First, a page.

Wednesday, 25 January 2012

Burns' Night 2012

It is 25th January 2012, marking the annual celebration of the life and birth of Scotland's National Poet, the lyrically brilliant word-smith Robert Burns.

Although I am not Scottish, like many Brits and people all over the world, I do have an extremely high regard for the poetry of Robert Burns. It is hard to pinpoint exactly what I love about Burns' work, seeing as it is something I have enjoyed since I was young, and never had to really analyse. One of my favourite aspects is his great command of rhythm, the lyrical nature of his work, alongside the use of Scottish dialect - which is why one of the best ways to enjoy his work is to listen to it recited. 

One of my all time favourite poems, and one of, if not the first, poem I ever memorised was My Love Is Like A Red, Red Rose. I cannot describe how much I love this poem. For last year's Burns' Night I posted My Love Is Like A Red Red Rose, and this year I decided to treat you to some of my other favourite poems from Burns. Enjoy!

John Anderson My Jo

John Anderson my jo, John,
When we were first acquent;
Your locks were like the raven,
Your bony brow was brent;
But now your brow is beld, John, 
Your locks are like the snaw;
But blessings on your frosty pow,
John Anderson my Jo.

John Anderson my jo, John,
We clamb the hill the gither;
And mony a canty day, John,
We've had wi' ane anither:
Now we maun totter down, John,
And hand in hand we'll go;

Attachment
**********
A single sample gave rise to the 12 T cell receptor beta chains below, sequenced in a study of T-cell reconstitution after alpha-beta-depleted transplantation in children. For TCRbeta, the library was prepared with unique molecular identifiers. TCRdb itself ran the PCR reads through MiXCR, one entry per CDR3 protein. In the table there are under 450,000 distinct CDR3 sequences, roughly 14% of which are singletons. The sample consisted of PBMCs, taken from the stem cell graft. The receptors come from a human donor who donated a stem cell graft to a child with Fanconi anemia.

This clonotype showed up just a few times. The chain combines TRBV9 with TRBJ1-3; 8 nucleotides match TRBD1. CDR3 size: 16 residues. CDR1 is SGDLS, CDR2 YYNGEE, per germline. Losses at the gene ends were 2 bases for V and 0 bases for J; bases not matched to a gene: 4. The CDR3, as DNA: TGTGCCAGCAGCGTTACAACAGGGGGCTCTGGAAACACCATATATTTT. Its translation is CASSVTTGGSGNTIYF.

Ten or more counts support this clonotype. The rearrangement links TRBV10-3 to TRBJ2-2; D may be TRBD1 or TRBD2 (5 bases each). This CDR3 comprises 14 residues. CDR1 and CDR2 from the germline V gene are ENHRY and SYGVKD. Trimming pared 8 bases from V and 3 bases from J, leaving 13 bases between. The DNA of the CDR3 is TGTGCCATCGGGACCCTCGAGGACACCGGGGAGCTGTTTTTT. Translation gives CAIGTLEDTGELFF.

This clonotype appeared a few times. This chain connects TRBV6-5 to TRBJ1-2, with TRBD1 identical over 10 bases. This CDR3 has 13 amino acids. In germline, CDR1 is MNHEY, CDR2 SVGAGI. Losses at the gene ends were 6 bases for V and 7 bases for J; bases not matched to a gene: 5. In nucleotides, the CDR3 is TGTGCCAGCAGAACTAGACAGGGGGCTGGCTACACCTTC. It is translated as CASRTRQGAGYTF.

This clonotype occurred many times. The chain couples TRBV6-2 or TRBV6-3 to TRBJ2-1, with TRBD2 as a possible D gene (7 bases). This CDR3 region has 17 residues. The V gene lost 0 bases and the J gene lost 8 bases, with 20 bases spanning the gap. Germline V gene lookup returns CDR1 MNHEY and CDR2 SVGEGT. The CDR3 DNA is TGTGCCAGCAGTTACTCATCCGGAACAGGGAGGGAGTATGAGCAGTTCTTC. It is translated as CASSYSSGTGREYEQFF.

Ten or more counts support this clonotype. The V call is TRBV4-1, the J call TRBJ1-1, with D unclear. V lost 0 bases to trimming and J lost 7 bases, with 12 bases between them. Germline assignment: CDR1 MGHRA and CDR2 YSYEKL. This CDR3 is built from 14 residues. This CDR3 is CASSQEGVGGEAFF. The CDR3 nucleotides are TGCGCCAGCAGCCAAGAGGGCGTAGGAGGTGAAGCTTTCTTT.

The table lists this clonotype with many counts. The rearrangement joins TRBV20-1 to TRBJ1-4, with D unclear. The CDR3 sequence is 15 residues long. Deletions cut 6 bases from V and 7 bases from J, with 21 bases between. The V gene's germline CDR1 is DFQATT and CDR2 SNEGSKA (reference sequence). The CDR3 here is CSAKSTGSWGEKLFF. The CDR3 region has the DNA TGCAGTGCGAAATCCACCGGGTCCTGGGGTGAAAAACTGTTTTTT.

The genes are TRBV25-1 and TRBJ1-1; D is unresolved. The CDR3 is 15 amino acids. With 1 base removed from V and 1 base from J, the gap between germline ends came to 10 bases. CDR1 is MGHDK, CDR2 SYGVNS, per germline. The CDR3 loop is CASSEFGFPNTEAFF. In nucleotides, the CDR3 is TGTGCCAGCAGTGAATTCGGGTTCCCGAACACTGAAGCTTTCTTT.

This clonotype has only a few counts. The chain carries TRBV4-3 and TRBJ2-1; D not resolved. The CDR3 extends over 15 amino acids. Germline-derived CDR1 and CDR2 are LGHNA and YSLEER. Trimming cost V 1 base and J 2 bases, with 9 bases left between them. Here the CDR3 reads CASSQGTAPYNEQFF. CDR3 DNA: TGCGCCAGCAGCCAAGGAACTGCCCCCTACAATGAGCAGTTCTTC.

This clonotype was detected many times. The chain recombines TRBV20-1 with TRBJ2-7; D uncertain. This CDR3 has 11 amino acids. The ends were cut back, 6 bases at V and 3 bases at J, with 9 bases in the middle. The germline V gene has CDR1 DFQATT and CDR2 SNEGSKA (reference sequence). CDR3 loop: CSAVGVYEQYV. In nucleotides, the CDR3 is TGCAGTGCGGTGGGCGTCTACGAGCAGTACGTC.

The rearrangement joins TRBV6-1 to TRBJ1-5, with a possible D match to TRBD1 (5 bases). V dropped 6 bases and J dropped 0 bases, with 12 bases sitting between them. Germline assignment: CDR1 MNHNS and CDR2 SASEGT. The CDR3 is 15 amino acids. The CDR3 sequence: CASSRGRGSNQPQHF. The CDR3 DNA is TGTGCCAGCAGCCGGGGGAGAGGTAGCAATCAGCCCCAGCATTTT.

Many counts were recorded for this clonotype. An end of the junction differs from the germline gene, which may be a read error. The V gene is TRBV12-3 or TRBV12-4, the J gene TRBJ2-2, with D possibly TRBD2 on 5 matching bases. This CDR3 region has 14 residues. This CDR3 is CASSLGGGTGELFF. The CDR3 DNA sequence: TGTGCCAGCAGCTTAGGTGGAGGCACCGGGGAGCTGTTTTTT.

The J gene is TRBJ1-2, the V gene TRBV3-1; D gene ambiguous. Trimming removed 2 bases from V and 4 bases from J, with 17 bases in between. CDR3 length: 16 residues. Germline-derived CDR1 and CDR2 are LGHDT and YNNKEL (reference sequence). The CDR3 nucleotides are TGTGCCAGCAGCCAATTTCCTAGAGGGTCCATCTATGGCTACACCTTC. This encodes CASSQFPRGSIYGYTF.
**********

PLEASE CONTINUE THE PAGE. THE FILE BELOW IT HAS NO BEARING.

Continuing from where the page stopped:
And sleep the gither at the foot,
John Anderson my Jo.

Monday, 2 January 2012

The Eclectic Bookshelf's 2012 Young Adult Reading Challenge

Last year I began to read a lot more Young Adult fiction and enjoyed a number of brilliant titles and series, including Michelle Harrison's 13 series published by Simon and Schuster UK, Hayley Long's Lottie Biggs series and Amy Kathleen Ryan's Glow, published by Macmillan. This year I wanted to keep that going and get through some of the YA titles on my shelves, as well as some of the exciting new titles coming out this year.

I needed a challenge that was not too specific about the type of YA and would be good for non-expert YA bloggers like me (I have seen such accomplished YA blogs!). Then I found The Eclectic Bookshelf's 2012 Young Adult Reading Challenge. There are four levels:
  1. The Mini YA Reading Challenge – Read 12 Young Adult novels.
  2. The "Fun Size" YA Reading Challenge – Read 20 Young Adult novels.
  3. The Jumbo Size YA Reading Challenge – Read 40 Young Adult novels.
  4. The Mega size YA Reading Challenge – Read 50+ Young Adult novels.
I will be taking the "Fun Size" Challenge. While I am being cautious about not overstretching myself with reading challenges this year, as I wish to focus on my blog and on maintaining the "fun" element of blogging and reading, I have decided that 20 YA novels, based on my shelves and some of the titles publishing this year, is manageable. Also, as I have made a target of 50 blog book reviews at least this year, and have dedicated almost half to another challenge, this will help me almost complete the other half.